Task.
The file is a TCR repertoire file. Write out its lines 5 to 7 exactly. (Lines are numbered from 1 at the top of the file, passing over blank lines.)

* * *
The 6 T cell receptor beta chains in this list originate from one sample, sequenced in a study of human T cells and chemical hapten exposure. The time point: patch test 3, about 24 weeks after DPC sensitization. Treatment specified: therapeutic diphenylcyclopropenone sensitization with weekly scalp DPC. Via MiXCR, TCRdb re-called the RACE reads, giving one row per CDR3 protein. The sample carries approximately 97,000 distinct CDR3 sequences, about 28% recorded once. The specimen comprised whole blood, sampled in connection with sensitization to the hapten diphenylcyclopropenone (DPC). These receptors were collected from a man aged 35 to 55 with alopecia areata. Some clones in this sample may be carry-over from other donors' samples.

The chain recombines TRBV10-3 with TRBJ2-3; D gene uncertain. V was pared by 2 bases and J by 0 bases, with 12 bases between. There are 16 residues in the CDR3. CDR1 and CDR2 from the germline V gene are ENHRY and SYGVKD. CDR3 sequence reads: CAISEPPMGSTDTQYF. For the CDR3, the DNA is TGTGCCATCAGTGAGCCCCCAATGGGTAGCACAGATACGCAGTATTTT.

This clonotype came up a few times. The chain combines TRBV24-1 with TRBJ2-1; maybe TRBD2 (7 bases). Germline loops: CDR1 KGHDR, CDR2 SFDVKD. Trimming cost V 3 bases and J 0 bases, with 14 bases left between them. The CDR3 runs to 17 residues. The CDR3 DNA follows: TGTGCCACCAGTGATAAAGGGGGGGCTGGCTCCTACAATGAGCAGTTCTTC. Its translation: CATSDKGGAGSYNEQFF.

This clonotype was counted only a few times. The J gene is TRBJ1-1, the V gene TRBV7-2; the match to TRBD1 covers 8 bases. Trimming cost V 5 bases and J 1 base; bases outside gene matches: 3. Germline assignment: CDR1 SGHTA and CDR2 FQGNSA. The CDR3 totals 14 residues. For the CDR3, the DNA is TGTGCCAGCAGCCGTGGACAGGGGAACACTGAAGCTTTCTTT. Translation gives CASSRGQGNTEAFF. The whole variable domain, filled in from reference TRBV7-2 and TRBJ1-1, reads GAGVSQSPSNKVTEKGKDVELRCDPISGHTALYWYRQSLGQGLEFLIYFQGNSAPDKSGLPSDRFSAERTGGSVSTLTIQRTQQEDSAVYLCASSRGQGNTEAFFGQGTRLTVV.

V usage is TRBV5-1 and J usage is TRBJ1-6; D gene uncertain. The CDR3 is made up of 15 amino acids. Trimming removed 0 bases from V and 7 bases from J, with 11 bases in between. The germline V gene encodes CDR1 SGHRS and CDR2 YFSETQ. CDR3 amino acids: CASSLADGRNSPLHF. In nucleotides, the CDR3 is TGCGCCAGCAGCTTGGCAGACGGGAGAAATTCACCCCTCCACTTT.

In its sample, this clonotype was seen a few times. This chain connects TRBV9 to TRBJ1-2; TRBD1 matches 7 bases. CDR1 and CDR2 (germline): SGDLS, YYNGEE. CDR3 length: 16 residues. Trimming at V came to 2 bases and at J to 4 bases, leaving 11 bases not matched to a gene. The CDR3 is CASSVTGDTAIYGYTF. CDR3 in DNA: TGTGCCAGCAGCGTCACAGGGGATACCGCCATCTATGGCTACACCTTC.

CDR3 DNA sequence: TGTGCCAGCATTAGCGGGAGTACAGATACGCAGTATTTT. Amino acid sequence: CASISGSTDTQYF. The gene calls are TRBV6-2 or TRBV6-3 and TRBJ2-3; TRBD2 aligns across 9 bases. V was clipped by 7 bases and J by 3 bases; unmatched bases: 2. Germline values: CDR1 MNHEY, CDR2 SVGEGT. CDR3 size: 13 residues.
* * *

V usage is TRBV5-1 and J usage is TRBJ1-6; D gene uncertain. The CDR3 is made up of 15 amino acids. Trimming removed 0 bases from V and 7 bases from J, with 11 bases in between. The germline V gene encodes CDR1 SGHRS and CDR2 YFSETQ. CDR3 amino acids: CASSLADGRNSPLHF. In nucleotides, the CDR3 is TGCGCCAGCAGCTTGGCAGACGGGAGAAATTCACCCCTCCACTTT.

In its sample, this clonotype was seen a few times. This chain connects TRBV9 to TRBJ1-2; TRBD1 matches 7 bases. CDR1 and CDR2 (germline): SGDLS, YYNGEE. CDR3 length: 16 residues. Trimming at V came to 2 bases and at J to 4 bases, leaving 11 bases not matched to a gene. The CDR3 is CASSVTGDTAIYGYTF. CDR3 in DNA: TGTGCCAGCAGCGTCACAGGGGATACCGCCATCTATGGCTACACCTTC.

CDR3 DNA sequence: TGTGCCAGCATTAGCGGGAGTACAGATACGCAGTATTTT. Amino acid sequence: CASISGSTDTQYF. The gene calls are TRBV6-2 or TRBV6-3 and TRBJ2-3; TRBD2 aligns across 9 bases. V was clipped by 7 bases and J by 3 bases; unmatched bases: 2. Germline values: CDR1 MNHEY, CDR2 SVGEGT. CDR3 size: 13 residues.